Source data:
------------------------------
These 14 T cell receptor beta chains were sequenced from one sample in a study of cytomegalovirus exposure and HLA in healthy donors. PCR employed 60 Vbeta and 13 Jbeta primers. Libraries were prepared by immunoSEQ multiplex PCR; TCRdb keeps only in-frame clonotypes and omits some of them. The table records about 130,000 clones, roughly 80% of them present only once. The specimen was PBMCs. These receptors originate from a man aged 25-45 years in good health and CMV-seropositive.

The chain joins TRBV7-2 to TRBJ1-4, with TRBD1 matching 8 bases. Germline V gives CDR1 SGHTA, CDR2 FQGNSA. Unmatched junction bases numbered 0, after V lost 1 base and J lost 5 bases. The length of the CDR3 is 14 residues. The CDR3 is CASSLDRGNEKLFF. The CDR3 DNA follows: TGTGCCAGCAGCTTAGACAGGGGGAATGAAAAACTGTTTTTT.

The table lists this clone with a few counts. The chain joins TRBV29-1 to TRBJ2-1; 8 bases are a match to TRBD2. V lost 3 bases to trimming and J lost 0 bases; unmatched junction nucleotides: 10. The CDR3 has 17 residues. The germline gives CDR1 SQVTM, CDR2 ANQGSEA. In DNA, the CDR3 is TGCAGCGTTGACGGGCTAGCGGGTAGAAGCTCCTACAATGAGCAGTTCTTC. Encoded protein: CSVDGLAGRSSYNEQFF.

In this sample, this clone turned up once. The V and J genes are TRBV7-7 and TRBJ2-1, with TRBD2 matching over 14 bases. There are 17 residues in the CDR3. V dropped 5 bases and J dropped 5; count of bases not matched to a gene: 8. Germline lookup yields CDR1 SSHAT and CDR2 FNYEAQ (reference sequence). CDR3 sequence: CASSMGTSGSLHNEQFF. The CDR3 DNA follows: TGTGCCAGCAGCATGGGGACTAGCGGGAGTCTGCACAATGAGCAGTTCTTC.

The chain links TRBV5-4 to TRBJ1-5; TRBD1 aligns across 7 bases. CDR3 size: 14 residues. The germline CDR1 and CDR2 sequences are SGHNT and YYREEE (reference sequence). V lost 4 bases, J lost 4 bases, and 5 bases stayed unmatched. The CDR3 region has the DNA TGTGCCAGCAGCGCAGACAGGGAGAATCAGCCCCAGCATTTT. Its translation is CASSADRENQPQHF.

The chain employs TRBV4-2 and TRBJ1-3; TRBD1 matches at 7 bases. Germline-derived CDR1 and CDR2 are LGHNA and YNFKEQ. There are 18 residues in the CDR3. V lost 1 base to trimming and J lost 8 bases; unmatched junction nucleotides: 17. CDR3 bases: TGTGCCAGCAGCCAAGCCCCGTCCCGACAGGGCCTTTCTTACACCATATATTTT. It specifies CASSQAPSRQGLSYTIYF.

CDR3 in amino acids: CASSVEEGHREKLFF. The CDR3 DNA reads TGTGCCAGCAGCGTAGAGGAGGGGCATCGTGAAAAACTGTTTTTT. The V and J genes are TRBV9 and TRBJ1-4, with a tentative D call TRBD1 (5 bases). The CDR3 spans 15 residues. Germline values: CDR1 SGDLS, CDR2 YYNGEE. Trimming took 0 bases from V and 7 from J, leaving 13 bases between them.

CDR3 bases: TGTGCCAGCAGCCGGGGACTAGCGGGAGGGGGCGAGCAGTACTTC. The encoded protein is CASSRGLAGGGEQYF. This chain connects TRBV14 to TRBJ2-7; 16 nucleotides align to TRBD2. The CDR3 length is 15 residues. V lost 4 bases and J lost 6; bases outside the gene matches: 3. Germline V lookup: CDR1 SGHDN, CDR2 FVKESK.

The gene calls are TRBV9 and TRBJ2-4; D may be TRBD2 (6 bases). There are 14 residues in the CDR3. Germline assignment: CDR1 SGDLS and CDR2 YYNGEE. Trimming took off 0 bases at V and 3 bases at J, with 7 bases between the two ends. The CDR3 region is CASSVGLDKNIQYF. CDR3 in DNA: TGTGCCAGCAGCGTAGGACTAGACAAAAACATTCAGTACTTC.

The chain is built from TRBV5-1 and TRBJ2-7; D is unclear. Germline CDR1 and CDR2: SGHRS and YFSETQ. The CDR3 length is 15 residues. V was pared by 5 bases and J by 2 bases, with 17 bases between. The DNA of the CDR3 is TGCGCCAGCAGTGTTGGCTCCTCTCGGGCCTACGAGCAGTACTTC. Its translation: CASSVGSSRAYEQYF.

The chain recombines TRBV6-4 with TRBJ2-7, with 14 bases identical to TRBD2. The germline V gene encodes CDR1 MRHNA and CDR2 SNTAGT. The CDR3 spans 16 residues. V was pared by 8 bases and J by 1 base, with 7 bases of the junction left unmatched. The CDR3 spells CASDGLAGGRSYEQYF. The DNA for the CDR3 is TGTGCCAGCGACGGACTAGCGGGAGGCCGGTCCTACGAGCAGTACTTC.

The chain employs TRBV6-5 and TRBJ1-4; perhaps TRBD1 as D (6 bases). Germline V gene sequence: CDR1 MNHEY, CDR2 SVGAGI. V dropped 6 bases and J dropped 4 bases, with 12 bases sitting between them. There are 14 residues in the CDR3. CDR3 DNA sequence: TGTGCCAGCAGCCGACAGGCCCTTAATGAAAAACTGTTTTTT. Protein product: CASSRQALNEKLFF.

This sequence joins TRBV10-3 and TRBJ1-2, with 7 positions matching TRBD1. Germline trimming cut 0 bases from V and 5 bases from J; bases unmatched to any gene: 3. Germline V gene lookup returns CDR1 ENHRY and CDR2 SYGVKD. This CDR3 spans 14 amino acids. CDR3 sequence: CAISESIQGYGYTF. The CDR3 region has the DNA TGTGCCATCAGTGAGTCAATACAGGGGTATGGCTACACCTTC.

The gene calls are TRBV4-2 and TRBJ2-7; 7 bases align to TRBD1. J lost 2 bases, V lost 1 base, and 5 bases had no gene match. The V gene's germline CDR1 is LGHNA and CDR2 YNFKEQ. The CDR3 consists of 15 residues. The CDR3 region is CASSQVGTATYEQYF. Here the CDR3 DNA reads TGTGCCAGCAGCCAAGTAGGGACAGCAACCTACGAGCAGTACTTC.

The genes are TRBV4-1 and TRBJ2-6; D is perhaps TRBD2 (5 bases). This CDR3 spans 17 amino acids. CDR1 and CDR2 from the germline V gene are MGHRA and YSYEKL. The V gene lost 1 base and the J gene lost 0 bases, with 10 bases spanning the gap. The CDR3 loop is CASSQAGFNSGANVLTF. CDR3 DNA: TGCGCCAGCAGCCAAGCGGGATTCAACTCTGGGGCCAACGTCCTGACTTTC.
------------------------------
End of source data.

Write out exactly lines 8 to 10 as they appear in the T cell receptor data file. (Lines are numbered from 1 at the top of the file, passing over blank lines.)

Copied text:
CDR3 bases: TGTGCCAGCAGCCGGGGACTAGCGGGAGGGGGCGAGCAGTACTTC. The encoded protein is CASSRGLAGGGEQYF. This chain connects TRBV14 to TRBJ2-7; 16 nucleotides align to TRBD2. The CDR3 length is 15 residues. V lost 4 bases and J lost 6; bases outside the gene matches: 3. Germline V lookup: CDR1 SGHDN, CDR2 FVKESK.

The gene calls are TRBV9 and TRBJ2-4; D may be TRBD2 (6 bases). There are 14 residues in the CDR3. Germline assignment: CDR1 SGDLS and CDR2 YYNGEE. Trimming took off 0 bases at V and 3 bases at J, with 7 bases between the two ends. The CDR3 region is CASSVGLDKNIQYF. CDR3 in DNA: TGTGCCAGCAGCGTAGGACTAGACAAAAACATTCAGTACTTC.

The chain is built from TRBV5-1 and TRBJ2-7; D is unclear. Germline CDR1 and CDR2: SGHRS and YFSETQ. The CDR3 length is 15 residues. V was pared by 5 bases and J by 2 bases, with 17 bases between. The DNA of the CDR3 is TGCGCCAGCAGTGTTGGCTCCTCTCGGGCCTACGAGCAGTACTTC. Its translation: CASSVGSSRAYEQYF.